An existential disaster comedy.
A man in white-winged angel shoes awakes in infinite black to the strains of Liszt’s “Dance of the Dead”.
A witty and whimsical meditation on free will, identity and the afterlife. A narrative made through the collision of unlikely elements: dance, digital code and Franz Liszt. It echoes playfully across the history of onscreen physical storytelling, paying homage to films like “Modern Times” and “The Red Shoes”.
A man in white-winged angel shoes in an infinite black space is awakened by the strains of Franz Liszt’s “Totentanz” (“The Dance of the Dead”). He gets multiplied and manipulated through all the dimensions of infinite black. None of the incarnations of his body have free will as he is thrown, bounced, split, squelched, flopped, frozen, and slid through multitudinous geometries by an unknown force, finally to be returned to his original form and spat out onto the junk heap of history. Could the insistent music be a god manipulating him in this afterlife? Would a breakout lead him to a better world or just another incarnation of himself as a puppet?
“Digital Afterlives” brings a contemporary perspective to age-old questions rattling around the cages of spirituality and religion. Is there a God? What happens when we die? A witty and whimsical meditation on free will, identity and the afterlife, it pieces together a narrative through the collision of unlikely elements: dance, digital code and Romantic music. It echoes playfully across the history of onscreen physical storytelling, paying homage to films like “Modern Times” and “The Red Shoes”.
- Winner, Jury’s Stellar Award for Screen Dance, Thomas Edison Film Festival, USA 2022
- Winner, Best Dance Film (under 5 minutes), NewGrounds: Dance Film Collection, Tampa, Florida, USA, 2021
- Winner, Best Film Edit, Red Rock ScreenDance Film Festival, St. George, Utah, USA, 2021
- Winner, Audience Favorite, Austin Dance Festival, Dance on Screen, Texas, USA, 2019
- Winner, Best Lighting in Professional Film Artists Screendance, Idaho Screendance Festival, USA, 2019
- Winner, DDFF Innovator, Dallas Dance Film Festival, Dallas, Texas, USA, 2018
- Winner, Best Editing, Portland Dance Film Festival, Portland, Oregon, USA, 2018
- Finalist – Award for Outstanding Achievement in Dance on Film or New Media, Australian Dance Award, 2018
- Finalist, Best Experimental, SAE Atom Awards, Melbourne, Victoria, Australia, 2017
REVIEWS AND QUOTES:
“Attending a Screendance festival sometimes feels like watching MTV in the 90s: a steady succession of ever new clips in bite-sized format, waiting for your favourite to come on. Occasionally all the stars align and a film achieves a perfect synthesis of editing, musicality, camera and human movement. Digital Afterlives by Richard James Allen and Karen Pearlman (The Physical TV Company, Australia), sees Allen himself, dressed all in white with winged angel shoes, dance through a black infinity with a bemused look on his face, like someone who just died and went to heaven – only to realise the afterlife isn’t at all what he expected. Or did anyone guess it would be angels in trainers exhaustedly jumping around to Franz Liszt? Brimming with digital effects such as multiplying, overlaying, zooming and shrinking, it is the virtuosic musicality of this choreography of tricks that stands out, and a sweet whimsical humour perhaps comparable to Disney’s masterpiece Fantasia.”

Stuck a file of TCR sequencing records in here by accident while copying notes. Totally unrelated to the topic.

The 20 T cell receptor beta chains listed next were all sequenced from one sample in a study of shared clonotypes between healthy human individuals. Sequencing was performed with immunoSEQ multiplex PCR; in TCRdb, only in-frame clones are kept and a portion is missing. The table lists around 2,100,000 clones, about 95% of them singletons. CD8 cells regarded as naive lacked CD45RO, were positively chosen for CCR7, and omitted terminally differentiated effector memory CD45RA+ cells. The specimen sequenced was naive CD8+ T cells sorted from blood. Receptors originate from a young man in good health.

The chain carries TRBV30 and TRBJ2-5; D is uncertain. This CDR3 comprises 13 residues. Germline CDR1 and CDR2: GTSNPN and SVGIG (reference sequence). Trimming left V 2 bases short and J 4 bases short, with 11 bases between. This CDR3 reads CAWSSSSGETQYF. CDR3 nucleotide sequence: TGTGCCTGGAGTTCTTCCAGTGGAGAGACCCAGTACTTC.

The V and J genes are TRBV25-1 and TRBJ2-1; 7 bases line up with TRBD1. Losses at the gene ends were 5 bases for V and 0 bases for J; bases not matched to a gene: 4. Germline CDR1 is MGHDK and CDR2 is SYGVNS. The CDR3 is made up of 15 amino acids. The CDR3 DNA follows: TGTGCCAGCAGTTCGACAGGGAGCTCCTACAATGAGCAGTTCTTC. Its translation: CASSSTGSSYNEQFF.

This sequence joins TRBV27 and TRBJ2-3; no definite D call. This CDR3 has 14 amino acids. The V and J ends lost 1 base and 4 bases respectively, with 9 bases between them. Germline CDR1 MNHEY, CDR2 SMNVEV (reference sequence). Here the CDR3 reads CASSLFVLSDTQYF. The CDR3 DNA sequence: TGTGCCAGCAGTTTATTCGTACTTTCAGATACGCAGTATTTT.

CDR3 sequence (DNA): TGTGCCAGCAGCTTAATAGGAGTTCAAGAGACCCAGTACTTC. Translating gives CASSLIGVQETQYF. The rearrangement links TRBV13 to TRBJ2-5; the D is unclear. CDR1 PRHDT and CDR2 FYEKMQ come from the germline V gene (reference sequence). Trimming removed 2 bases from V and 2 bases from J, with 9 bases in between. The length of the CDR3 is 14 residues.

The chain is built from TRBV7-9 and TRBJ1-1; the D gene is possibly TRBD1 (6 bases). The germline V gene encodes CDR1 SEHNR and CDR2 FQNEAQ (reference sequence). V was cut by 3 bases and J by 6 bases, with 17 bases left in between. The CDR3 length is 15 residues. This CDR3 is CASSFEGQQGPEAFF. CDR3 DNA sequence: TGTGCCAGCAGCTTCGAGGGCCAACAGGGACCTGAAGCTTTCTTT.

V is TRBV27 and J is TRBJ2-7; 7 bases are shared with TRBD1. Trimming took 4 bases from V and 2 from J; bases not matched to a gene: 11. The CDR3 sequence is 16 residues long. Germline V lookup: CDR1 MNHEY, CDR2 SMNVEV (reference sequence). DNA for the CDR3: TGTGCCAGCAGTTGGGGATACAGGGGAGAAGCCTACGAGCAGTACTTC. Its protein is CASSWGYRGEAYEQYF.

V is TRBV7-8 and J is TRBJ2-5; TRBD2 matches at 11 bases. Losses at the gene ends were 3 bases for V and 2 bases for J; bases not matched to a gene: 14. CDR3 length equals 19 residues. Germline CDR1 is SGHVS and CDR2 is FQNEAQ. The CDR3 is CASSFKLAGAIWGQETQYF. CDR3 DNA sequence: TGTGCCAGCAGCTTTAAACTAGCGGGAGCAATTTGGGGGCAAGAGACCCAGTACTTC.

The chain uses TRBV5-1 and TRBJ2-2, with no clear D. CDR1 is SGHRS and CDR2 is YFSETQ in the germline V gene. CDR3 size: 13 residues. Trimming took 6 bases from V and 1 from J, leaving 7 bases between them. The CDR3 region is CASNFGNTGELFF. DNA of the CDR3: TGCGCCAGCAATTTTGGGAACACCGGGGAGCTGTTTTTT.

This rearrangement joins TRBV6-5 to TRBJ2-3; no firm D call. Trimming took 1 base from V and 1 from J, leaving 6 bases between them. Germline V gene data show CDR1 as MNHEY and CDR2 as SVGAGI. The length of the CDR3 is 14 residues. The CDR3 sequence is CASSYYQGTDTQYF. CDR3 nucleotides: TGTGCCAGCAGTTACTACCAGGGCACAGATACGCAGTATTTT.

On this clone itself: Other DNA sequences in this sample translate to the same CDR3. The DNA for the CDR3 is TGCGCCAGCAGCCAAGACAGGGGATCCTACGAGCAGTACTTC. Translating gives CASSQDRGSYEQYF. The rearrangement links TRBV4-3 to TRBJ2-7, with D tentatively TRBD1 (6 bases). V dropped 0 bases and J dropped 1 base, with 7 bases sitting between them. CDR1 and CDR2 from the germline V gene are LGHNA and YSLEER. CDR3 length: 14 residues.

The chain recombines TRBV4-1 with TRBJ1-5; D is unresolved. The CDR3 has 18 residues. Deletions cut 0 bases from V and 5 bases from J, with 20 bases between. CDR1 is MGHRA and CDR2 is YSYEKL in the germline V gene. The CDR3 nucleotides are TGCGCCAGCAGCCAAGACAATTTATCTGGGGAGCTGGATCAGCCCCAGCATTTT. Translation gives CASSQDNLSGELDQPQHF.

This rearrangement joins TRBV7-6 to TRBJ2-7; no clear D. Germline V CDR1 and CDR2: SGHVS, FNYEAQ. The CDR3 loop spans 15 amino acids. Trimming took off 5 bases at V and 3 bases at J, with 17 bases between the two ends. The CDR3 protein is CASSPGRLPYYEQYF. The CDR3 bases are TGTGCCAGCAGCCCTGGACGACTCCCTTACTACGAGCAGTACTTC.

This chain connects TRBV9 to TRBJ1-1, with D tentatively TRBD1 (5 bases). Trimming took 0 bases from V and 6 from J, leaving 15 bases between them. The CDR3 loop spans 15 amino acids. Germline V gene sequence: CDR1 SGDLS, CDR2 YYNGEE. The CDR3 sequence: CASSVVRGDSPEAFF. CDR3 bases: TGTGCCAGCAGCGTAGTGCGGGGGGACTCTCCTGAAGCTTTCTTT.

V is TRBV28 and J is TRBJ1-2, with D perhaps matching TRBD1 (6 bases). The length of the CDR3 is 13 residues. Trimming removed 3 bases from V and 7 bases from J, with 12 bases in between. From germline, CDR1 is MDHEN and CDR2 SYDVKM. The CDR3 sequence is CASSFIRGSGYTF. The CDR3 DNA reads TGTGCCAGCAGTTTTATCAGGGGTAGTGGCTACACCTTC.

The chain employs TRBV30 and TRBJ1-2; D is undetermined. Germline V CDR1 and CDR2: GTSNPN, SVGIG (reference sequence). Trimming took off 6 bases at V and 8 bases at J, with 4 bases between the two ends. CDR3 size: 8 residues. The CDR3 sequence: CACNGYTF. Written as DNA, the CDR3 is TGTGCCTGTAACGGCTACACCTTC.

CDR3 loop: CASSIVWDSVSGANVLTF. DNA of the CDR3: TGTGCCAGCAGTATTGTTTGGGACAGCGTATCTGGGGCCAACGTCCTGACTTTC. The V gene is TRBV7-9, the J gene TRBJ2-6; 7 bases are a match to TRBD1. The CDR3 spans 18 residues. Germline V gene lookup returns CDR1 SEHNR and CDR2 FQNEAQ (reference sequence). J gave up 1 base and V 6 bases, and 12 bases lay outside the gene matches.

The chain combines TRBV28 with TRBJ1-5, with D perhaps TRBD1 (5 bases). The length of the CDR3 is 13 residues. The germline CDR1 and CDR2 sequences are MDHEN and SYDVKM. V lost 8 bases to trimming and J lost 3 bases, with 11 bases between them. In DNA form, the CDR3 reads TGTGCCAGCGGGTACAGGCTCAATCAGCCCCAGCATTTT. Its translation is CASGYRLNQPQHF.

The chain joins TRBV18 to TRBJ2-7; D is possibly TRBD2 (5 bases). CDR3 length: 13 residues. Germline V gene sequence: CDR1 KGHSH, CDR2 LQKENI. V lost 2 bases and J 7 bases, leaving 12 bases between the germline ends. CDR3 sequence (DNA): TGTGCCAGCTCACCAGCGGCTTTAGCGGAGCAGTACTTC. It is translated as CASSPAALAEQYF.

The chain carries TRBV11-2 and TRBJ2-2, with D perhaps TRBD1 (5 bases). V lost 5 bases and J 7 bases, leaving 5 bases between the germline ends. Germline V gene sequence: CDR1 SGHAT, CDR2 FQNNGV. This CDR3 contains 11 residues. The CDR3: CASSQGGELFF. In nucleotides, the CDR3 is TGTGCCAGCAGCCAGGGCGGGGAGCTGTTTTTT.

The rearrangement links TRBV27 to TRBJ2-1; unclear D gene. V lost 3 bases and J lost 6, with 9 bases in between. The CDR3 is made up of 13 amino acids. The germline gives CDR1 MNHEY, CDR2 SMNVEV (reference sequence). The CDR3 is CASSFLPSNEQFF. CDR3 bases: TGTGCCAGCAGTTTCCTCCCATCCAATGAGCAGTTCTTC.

Suzanne Frost, Sidetrack Magazine, reviewing the 2019 London International Screendance Festival
“Digital Afterlives is a complete contrast. It is a playful solo by Richard James Allen, who dances all in white with wings on his heels – except they are attached around the insteps of his joggers. Full of zany actions that closely follow the music, the dance is multiplied a dozen times over in a single screen view with lively editing in a longtime partnership between Allen and Karen Pearlman. It’s fun.”, Jill Sykes, “Deep grace, playfulness jump out among films capturing art of dance”, The Sydney Morning Herald, reviewing 2021 Dance Cinema screening in Sydney.
“Sublime,” Holly Pittman, Curator, Noosa International Film Festival.
“Beautiful dancing and magical video,” Nora Garda, Co-director, International Iowa Screendance Festival.
“One of my ABSOLUTE favourite dancefilms of all time (yeah, I said it!)”, Jen Ray, Curator, CAPITOL Dance & Cinema Festival.
“It is clear from Digital Afterlives that you and your team are at home in this medium. I certainly won’t presume to venture a “critique,” but I’m honored to share my thoughts with you about this work. From the beginning, I was impressed by how clearly you placed a question in the mind of the viewer. This, I think, is a hallmark of good cinema but rarely leveraged in screendance. What is he looking for? This question was then allowed to settle in the back of my mind as I enjoyed the deft body and screen choreography. I loved how the dancing body became a duet, and then a group piece, and then evolved into a screenic texture, somehow washing me with the same kinesthetic experience as the body choreography that began the work. // And how satisfying that the question was finally answered in a welcome surprise, breaking the fourth wall, and then the fifth as we’re made suddenly aware of our own limitations even as viewers and beings. I’m grateful for the opportunity to review this work and wish you luck in the future,” Robert Uehlin, Curator, DanceBARN ScreenDANCE Festival.
“Digital Afterlives is a super film, truly a delight – a wonderful, skilful and witty movie that really stands out,” Alex Reuben, British Filmmaker
“Simply delightful,” Lisa Anne Kobdish, Co-Producer, Austin Dance Festival, Dance on Screen
“Witty. Great editing, pace, thru line,” Efren Corado, Dance Artist, Adjudicator, 2019 Idaho Screendance Festival
“‘Witty and Whimsical’ indeed. Playful, droll, clever.” Eric Handman, Dance Artist, Adjudicator, 2019 Idaho Screendance Festival Festival